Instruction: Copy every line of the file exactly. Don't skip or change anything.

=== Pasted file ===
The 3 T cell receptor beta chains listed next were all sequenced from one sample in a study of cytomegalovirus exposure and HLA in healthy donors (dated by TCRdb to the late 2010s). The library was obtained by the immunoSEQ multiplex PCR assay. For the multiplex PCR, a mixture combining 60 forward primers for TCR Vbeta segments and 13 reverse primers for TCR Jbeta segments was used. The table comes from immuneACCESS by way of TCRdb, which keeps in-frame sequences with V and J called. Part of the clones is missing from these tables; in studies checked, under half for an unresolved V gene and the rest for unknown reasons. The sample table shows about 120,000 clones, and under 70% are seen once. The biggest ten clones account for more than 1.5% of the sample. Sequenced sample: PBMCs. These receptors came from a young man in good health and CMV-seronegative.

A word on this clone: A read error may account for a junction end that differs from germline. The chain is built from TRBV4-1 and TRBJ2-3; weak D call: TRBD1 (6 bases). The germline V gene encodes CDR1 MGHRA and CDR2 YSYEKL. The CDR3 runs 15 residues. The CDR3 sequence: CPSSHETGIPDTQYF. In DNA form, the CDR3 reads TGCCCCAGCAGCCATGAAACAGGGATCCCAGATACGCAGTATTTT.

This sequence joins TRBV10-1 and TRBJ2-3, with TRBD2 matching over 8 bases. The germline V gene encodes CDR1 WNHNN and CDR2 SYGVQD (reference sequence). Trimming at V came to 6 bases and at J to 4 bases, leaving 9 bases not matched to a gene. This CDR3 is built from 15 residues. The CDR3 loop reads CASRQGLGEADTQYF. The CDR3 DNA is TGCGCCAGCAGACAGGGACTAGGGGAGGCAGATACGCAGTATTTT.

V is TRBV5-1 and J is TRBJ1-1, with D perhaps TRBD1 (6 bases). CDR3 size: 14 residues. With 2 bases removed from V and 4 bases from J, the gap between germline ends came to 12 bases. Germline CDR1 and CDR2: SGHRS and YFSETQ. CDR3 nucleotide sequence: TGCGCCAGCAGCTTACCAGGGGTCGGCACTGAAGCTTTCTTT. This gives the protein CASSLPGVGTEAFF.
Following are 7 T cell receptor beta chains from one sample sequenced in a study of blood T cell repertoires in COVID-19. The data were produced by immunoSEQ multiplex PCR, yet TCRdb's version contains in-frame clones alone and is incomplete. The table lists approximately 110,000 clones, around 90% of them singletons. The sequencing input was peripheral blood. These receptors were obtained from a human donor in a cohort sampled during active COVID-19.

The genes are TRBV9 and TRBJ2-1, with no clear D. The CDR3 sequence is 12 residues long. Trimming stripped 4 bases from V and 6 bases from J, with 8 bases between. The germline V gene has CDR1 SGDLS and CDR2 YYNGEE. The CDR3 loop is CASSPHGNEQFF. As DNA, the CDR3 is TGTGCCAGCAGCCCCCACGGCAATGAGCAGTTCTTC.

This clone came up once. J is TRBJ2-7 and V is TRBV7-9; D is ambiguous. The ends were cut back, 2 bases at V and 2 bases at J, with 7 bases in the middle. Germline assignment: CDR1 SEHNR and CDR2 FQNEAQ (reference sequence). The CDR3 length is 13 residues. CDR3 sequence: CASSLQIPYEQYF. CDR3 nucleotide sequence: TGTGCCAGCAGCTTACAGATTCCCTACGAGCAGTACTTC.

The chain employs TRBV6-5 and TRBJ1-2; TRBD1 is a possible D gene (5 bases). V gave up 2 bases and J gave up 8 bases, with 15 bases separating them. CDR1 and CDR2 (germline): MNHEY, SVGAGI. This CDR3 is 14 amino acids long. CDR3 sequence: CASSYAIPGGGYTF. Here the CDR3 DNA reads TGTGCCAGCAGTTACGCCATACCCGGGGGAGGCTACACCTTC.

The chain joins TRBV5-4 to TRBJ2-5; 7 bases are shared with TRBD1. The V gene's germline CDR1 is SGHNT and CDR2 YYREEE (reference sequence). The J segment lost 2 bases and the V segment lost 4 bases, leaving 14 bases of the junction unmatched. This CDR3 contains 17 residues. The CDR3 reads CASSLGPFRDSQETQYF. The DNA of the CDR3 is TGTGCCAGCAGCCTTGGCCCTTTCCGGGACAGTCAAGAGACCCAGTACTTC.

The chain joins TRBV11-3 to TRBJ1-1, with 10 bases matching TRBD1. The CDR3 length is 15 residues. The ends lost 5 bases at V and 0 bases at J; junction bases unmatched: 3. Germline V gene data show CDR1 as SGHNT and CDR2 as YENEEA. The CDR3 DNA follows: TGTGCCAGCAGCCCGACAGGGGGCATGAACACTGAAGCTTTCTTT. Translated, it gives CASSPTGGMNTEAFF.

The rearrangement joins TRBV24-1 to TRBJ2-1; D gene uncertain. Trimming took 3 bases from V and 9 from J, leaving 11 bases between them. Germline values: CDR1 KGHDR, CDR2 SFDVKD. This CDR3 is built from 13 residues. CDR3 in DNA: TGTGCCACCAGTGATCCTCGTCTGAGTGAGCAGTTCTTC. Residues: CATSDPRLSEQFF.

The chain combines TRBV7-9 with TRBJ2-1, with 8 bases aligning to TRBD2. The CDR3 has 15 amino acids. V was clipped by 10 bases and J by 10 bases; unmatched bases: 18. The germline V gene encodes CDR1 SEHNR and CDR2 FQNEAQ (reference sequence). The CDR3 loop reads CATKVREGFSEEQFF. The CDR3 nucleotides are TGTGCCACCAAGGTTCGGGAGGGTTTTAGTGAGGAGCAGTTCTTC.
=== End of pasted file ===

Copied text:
The 3 T cell receptor beta chains listed next were all sequenced from one sample in a study of cytomegalovirus exposure and HLA in healthy donors (dated by TCRdb to the late 2010s). The library was obtained by the immunoSEQ multiplex PCR assay. For the multiplex PCR, a mixture combining 60 forward primers for TCR Vbeta segments and 13 reverse primers for TCR Jbeta segments was used. The table comes from immuneACCESS by way of TCRdb, which keeps in-frame sequences with V and J called. Part of the clones is missing from these tables; in studies checked, under half for an unresolved V gene and the rest for unknown reasons. The sample table shows about 120,000 clones, and under 70% are seen once. The biggest ten clones account for more than 1.5% of the sample. Sequenced sample: PBMCs. These receptors came from a young man in good health and CMV-seronegative.

A word on this clone: A read error may account for a junction end that differs from germline. The chain is built from TRBV4-1 and TRBJ2-3; weak D call: TRBD1 (6 bases). The germline V gene encodes CDR1 MGHRA and CDR2 YSYEKL. The CDR3 runs 15 residues. The CDR3 sequence: CPSSHETGIPDTQYF. In DNA form, the CDR3 reads TGCCCCAGCAGCCATGAAACAGGGATCCCAGATACGCAGTATTTT.

This sequence joins TRBV10-1 and TRBJ2-3, with TRBD2 matching over 8 bases. The germline V gene encodes CDR1 WNHNN and CDR2 SYGVQD (reference sequence). Trimming at V came to 6 bases and at J to 4 bases, leaving 9 bases not matched to a gene. This CDR3 is built from 15 residues. The CDR3 loop reads CASRQGLGEADTQYF. The CDR3 DNA is TGCGCCAGCAGACAGGGACTAGGGGAGGCAGATACGCAGTATTTT.

V is TRBV5-1 and J is TRBJ1-1, with D perhaps TRBD1 (6 bases). CDR3 size: 14 residues. With 2 bases removed from V and 4 bases from J, the gap between germline ends came to 12 bases. Germline CDR1 and CDR2: SGHRS and YFSETQ. CDR3 nucleotide sequence: TGCGCCAGCAGCTTACCAGGGGTCGGCACTGAAGCTTTCTTT. This gives the protein CASSLPGVGTEAFF.
Following are 7 T cell receptor beta chains from one sample sequenced in a study of blood T cell repertoires in COVID-19. The data were produced by immunoSEQ multiplex PCR, yet TCRdb's version contains in-frame clones alone and is incomplete. The table lists approximately 110,000 clones, around 90% of them singletons. The sequencing input was peripheral blood. These receptors were obtained from a human donor in a cohort sampled during active COVID-19.

The genes are TRBV9 and TRBJ2-1, with no clear D. The CDR3 sequence is 12 residues long. Trimming stripped 4 bases from V and 6 bases from J, with 8 bases between. The germline V gene has CDR1 SGDLS and CDR2 YYNGEE. The CDR3 loop is CASSPHGNEQFF. As DNA, the CDR3 is TGTGCCAGCAGCCCCCACGGCAATGAGCAGTTCTTC.

This clone came up once. J is TRBJ2-7 and V is TRBV7-9; D is ambiguous. The ends were cut back, 2 bases at V and 2 bases at J, with 7 bases in the middle. Germline assignment: CDR1 SEHNR and CDR2 FQNEAQ (reference sequence). The CDR3 length is 13 residues. CDR3 sequence: CASSLQIPYEQYF. CDR3 nucleotide sequence: TGTGCCAGCAGCTTACAGATTCCCTACGAGCAGTACTTC.

The chain employs TRBV6-5 and TRBJ1-2; TRBD1 is a possible D gene (5 bases). V gave up 2 bases and J gave up 8 bases, with 15 bases separating them. CDR1 and CDR2 (germline): MNHEY, SVGAGI. This CDR3 is 14 amino acids long. CDR3 sequence: CASSYAIPGGGYTF. Here the CDR3 DNA reads TGTGCCAGCAGTTACGCCATACCCGGGGGAGGCTACACCTTC.

The chain joins TRBV5-4 to TRBJ2-5; 7 bases are shared with TRBD1. The V gene's germline CDR1 is SGHNT and CDR2 YYREEE (reference sequence). The J segment lost 2 bases and the V segment lost 4 bases, leaving 14 bases of the junction unmatched. This CDR3 contains 17 residues. The CDR3 reads CASSLGPFRDSQETQYF. The DNA of the CDR3 is TGTGCCAGCAGCCTTGGCCCTTTCCGGGACAGTCAAGAGACCCAGTACTTC.

The chain joins TRBV11-3 to TRBJ1-1, with 10 bases matching TRBD1. The CDR3 length is 15 residues. The ends lost 5 bases at V and 0 bases at J; junction bases unmatched: 3. Germline V gene data show CDR1 as SGHNT and CDR2 as YENEEA. The CDR3 DNA follows: TGTGCCAGCAGCCCGACAGGGGGCATGAACACTGAAGCTTTCTTT. Translated, it gives CASSPTGGMNTEAFF.

The rearrangement joins TRBV24-1 to TRBJ2-1; D gene uncertain. Trimming took 3 bases from V and 9 from J, leaving 11 bases between them. Germline values: CDR1 KGHDR, CDR2 SFDVKD. This CDR3 is built from 13 residues. CDR3 in DNA: TGTGCCACCAGTGATCCTCGTCTGAGTGAGCAGTTCTTC. Residues: CATSDPRLSEQFF.

The chain combines TRBV7-9 with TRBJ2-1, with 8 bases aligning to TRBD2. The CDR3 has 15 amino acids. V was clipped by 10 bases and J by 10 bases; unmatched bases: 18. The germline V gene encodes CDR1 SEHNR and CDR2 FQNEAQ (reference sequence). The CDR3 loop reads CATKVREGFSEEQFF. The CDR3 nucleotides are TGTGCCACCAAGGTTCGGGAGGGTTTTAGTGAGGAGCAGTTCTTC.